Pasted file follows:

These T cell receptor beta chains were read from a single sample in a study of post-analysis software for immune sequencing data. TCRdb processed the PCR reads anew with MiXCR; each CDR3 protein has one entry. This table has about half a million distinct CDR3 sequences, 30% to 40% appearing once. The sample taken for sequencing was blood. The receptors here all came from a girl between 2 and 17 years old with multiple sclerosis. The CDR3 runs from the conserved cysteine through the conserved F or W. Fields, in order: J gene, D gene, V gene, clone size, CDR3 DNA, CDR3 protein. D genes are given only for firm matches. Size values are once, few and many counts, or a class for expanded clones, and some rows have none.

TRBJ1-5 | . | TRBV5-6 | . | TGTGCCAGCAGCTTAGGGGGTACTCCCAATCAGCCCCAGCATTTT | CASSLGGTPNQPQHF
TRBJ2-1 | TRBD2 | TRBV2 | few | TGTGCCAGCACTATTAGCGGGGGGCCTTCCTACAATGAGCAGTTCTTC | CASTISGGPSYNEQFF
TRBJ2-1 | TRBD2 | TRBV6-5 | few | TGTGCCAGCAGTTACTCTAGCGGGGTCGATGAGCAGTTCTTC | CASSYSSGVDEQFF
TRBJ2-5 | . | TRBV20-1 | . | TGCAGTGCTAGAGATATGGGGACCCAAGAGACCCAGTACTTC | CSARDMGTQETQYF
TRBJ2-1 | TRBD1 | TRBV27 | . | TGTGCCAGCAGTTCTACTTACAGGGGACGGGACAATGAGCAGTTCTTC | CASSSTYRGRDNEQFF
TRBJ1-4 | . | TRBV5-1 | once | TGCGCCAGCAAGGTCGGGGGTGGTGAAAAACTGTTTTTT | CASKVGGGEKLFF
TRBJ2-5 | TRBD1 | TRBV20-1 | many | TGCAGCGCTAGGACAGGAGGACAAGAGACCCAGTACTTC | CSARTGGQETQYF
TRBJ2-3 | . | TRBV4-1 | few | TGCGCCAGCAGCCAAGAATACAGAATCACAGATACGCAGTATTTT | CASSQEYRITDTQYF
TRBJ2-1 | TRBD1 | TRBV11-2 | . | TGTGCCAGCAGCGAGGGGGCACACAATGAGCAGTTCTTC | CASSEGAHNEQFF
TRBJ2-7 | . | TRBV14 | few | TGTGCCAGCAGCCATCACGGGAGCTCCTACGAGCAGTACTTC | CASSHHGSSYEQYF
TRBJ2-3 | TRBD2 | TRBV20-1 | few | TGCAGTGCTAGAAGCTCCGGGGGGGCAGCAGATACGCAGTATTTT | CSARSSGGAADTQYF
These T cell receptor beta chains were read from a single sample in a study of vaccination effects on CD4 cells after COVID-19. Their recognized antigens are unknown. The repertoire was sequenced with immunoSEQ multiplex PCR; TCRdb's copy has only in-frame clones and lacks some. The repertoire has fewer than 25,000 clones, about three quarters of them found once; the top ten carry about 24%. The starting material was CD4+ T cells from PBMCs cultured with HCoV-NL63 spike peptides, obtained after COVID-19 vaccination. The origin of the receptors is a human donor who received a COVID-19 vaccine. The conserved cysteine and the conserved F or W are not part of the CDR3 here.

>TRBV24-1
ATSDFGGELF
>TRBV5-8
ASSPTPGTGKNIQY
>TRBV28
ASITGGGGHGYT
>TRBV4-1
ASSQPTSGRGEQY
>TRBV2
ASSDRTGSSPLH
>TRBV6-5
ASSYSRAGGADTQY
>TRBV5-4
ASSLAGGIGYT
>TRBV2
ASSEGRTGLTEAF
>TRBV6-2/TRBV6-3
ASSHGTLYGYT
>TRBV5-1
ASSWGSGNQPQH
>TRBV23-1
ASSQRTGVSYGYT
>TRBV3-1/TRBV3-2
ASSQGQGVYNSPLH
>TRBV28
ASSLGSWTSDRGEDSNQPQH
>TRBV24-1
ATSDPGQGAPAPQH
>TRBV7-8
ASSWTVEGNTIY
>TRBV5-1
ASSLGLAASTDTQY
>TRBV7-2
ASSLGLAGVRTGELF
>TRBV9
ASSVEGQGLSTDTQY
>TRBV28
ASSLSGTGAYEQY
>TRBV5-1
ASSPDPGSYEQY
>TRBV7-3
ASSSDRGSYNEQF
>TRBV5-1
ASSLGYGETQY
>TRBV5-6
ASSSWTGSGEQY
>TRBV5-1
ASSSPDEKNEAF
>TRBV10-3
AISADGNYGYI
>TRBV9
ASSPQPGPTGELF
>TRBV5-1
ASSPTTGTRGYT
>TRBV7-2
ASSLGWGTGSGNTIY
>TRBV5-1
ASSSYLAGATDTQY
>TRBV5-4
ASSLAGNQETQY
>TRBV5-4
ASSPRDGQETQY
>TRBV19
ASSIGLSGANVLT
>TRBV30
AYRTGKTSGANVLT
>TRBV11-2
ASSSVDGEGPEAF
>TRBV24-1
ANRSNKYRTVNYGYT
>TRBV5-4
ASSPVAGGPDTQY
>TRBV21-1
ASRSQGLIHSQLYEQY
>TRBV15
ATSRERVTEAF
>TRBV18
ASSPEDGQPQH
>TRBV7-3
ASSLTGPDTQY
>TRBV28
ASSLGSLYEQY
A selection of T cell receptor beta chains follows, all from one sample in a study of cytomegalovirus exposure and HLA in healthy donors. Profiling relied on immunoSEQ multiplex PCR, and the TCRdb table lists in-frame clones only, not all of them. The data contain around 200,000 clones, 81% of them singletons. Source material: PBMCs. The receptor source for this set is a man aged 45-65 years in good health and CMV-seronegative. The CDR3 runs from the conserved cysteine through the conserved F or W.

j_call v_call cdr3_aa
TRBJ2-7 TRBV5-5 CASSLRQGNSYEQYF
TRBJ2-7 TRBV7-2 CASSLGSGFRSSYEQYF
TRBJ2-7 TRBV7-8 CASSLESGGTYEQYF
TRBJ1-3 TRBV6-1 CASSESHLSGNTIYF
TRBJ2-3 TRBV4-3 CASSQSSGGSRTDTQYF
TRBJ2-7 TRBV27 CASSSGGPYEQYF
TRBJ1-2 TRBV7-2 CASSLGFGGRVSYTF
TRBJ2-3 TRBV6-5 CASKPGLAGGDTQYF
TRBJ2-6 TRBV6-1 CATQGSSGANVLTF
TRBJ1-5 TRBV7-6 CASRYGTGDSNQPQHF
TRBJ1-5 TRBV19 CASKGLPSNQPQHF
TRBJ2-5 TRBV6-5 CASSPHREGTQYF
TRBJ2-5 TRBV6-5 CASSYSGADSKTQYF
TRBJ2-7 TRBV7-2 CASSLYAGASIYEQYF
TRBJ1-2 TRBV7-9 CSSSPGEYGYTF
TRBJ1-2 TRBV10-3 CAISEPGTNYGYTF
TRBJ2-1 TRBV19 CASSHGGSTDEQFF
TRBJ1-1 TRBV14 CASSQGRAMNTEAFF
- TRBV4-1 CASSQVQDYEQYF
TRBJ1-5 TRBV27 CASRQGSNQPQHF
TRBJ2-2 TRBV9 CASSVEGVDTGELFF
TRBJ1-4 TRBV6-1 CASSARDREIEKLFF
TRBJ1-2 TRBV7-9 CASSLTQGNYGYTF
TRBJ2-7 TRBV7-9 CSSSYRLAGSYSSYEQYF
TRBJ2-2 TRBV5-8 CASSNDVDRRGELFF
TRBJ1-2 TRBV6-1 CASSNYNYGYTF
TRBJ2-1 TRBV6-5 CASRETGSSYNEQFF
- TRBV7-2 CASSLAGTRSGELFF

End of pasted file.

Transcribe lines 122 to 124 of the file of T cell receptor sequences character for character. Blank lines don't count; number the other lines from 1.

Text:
TRBJ2-2 TRBV5-8 CASSNDVDRRGELFF
TRBJ1-2 TRBV6-1 CASSNYNYGYTF
TRBJ2-1 TRBV6-5 CASRETGSSYNEQFF